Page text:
Sara Foster, Jordana Brewster, Meagan Good, Devon Aoki, Jill Ritchie, Holland Taylor, Michael Clarke Duncan, Geoff Stults, Jessica Cauffiel
Special edition widescreen; English, French audio tracks; English, French subtitles; audio commentary by writer/director Angela Robinson; audio commentary by actors Jordana Brewster, Sara Foster, Jill Ritchie and Meagan Good;deleted and extended scenes; making-of featurette; music video: The Weekend's "Into the Morning"; animatic sequence; still gallery; Angela Robinson's original "D.E.B.S." comics.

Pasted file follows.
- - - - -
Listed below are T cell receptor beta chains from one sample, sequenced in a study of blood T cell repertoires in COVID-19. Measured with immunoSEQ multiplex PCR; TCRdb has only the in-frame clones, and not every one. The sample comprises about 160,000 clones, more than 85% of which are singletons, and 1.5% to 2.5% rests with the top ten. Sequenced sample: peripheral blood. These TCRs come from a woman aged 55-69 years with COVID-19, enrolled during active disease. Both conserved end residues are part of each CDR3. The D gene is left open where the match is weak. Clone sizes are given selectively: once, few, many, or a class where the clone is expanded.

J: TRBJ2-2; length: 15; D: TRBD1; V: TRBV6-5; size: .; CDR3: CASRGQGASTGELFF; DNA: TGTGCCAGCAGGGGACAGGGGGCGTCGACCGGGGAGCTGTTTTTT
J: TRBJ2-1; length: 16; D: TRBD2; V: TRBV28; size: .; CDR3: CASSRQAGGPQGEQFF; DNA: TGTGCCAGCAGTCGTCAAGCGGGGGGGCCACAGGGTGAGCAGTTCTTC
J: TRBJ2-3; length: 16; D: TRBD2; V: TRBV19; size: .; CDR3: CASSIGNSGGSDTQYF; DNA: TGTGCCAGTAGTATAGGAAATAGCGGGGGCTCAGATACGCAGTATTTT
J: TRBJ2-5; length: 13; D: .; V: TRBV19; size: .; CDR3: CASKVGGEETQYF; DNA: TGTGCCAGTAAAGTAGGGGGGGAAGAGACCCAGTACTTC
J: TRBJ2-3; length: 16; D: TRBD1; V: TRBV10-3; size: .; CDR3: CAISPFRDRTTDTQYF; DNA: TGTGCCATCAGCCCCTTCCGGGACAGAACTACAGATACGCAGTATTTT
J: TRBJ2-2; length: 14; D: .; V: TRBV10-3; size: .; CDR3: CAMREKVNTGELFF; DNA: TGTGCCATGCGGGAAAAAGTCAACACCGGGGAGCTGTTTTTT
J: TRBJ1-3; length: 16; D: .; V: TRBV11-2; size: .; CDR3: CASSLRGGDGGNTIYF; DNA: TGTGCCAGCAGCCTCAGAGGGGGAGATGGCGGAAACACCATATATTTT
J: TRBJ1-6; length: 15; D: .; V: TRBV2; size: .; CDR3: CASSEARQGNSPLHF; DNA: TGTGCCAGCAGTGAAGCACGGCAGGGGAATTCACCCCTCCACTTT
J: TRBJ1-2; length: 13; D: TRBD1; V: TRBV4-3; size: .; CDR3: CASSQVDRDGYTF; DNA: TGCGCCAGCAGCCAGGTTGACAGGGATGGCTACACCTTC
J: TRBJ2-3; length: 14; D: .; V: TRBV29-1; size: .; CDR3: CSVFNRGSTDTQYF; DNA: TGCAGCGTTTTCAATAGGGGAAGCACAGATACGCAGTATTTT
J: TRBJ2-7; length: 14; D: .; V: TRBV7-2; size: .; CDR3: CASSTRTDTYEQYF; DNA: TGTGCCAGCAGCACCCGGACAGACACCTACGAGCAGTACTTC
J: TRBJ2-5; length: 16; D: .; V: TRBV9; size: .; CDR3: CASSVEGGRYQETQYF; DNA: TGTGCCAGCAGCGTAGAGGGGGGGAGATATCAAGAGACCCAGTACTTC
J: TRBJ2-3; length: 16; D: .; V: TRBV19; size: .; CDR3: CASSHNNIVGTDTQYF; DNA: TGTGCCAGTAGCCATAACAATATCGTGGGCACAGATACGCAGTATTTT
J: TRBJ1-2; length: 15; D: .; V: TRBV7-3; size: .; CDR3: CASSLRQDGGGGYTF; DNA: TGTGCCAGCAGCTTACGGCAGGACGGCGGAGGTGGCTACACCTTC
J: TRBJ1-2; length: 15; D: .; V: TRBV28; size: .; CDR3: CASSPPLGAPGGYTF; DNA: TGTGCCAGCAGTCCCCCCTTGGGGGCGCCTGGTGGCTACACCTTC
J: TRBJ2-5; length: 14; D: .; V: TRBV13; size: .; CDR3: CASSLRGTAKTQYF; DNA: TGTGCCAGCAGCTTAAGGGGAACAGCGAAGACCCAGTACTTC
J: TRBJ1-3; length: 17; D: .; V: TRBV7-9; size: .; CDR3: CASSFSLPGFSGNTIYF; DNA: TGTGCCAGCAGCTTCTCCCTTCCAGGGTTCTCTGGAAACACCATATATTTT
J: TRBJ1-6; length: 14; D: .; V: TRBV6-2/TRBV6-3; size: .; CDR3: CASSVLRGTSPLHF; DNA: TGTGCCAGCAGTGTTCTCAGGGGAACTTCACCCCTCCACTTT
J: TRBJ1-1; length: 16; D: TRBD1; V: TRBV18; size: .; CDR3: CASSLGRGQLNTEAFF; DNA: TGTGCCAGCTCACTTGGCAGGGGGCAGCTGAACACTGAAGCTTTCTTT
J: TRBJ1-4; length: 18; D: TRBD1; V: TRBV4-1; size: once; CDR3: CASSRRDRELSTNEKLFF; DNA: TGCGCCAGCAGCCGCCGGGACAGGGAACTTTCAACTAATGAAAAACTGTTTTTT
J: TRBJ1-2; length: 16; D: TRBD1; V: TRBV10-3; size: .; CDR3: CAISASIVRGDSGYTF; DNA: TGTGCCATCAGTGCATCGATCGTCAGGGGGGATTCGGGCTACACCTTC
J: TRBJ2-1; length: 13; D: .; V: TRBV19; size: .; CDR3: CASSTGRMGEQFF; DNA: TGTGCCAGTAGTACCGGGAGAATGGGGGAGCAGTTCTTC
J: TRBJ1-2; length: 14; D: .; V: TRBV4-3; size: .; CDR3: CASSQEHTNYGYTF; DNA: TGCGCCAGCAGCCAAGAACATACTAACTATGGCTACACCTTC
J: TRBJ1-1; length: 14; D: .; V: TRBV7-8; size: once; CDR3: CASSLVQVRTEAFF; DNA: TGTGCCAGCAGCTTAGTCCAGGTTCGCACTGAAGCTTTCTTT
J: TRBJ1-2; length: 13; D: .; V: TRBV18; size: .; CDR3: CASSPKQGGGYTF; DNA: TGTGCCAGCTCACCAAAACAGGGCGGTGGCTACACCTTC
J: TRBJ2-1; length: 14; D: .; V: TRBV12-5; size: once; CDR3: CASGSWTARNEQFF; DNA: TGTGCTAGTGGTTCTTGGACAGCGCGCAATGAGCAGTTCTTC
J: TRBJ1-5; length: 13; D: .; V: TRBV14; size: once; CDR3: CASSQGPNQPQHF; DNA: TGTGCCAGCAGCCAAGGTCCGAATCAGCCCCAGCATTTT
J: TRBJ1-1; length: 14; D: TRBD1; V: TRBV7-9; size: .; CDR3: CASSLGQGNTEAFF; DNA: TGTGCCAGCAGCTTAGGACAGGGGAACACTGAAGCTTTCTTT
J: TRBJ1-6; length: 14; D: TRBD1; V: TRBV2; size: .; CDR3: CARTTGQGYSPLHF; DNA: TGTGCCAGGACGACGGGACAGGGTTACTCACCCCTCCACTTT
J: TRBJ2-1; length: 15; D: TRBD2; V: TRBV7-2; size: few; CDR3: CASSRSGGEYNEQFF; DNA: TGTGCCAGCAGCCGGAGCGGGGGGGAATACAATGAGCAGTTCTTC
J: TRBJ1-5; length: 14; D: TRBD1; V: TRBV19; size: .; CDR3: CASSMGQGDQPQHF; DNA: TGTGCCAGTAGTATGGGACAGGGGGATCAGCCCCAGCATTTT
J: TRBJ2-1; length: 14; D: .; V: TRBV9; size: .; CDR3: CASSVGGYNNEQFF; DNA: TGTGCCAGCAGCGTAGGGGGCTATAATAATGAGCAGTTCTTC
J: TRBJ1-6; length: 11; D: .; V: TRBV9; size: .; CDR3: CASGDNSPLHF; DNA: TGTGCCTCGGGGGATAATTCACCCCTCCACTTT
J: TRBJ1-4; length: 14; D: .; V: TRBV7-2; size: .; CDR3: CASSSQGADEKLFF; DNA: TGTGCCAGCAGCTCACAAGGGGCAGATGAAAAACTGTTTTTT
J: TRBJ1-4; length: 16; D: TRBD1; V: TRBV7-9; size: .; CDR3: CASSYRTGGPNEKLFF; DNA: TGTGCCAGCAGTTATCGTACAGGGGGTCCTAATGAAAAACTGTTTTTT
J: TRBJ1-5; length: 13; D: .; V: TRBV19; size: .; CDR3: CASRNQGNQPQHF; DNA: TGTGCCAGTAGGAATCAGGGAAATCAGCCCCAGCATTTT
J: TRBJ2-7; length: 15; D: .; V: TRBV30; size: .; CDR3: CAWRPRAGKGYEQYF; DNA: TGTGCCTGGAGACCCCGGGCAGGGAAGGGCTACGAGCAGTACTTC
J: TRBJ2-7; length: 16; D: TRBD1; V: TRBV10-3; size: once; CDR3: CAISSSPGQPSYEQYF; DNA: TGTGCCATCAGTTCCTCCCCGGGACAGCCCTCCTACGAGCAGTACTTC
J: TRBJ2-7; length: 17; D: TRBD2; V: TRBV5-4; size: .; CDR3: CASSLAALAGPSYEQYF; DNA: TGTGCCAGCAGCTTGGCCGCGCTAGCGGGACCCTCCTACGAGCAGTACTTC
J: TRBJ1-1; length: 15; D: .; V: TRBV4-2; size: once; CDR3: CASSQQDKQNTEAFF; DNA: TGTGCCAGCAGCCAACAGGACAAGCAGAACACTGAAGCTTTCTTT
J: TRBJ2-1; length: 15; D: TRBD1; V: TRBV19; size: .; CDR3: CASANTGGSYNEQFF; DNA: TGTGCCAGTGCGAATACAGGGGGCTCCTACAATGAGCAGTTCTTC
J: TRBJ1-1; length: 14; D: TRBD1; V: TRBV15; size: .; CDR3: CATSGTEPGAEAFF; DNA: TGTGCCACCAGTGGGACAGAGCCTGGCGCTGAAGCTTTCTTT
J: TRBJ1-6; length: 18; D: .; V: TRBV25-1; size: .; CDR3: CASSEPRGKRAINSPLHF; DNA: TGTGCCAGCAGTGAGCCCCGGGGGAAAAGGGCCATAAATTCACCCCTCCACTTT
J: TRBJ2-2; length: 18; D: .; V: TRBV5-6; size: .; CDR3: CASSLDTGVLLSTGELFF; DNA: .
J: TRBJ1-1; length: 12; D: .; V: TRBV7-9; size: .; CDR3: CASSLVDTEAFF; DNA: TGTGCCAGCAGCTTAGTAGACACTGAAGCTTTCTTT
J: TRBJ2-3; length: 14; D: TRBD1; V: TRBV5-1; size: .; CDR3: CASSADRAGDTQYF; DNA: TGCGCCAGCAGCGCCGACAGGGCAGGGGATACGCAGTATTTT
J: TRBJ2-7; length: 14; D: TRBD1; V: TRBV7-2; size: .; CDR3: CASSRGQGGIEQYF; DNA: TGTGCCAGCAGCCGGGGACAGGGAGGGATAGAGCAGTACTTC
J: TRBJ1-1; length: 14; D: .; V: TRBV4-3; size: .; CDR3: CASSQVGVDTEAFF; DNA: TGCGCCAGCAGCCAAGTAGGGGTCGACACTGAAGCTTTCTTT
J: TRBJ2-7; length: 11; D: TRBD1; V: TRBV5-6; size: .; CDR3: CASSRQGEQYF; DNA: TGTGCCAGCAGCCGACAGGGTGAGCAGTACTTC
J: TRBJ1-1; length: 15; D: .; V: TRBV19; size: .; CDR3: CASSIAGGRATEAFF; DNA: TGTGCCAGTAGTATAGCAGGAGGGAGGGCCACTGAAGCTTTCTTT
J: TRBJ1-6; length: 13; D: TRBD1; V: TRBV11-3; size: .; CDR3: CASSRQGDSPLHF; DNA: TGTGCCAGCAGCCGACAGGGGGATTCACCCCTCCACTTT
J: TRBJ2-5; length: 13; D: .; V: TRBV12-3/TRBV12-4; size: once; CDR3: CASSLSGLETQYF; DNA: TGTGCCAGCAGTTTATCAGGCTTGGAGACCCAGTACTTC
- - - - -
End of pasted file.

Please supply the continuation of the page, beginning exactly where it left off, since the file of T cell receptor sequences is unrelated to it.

|"D.E.B.S" doesn't just try to evoke the female-empowering spirit and tongue-in-cheek humor of the "Charlie's Angels" movies. It also takes the espionage, gadgetry and youthful slant of the "Spy Kids" trilogy, sexes up its young secret agents by making them hormonally-charged teen babes, and amps up the grrl power with a Sapphic romance. The action-comedy introduces the D.E.B.S., schoolgirls working for a government-sponsored spy agency dedicated to national defense. (The group's acronym stands for discipline, energy, beauty and strength.) Four of the plaid-skirted D.E.B.S. (Sara Foster, Meagan Good, Devon Aoki, Jill Ritchie) are ordered to track down lesbian criminal mastermind Lucy Diamond (Jordana Brewster). Wily Lucy plans to turn the tables on her pursuers, particularly the most esteemed of the D.E.B.S.: star pupil Amy (Foster). It doesn't hurt Lucy's cause when Amy begins to have ambivalent feelings toward her blandly good-looking secret-agent boyfriend (Geoff Stults). This is based on a short film by "D.E.B.S." writer/director Angela Robinson. Unlike Robinson's relatively clever, low-budget, brief-and-to-the-point short, the feature benefits from a larger budget that allowed for fancy special effects and the addition of accomplished character actors such as Holland Taylor and Michael Clarke Duncan, who play the D.E.B.S.' bosses. But it's another case when bigger isn't better.|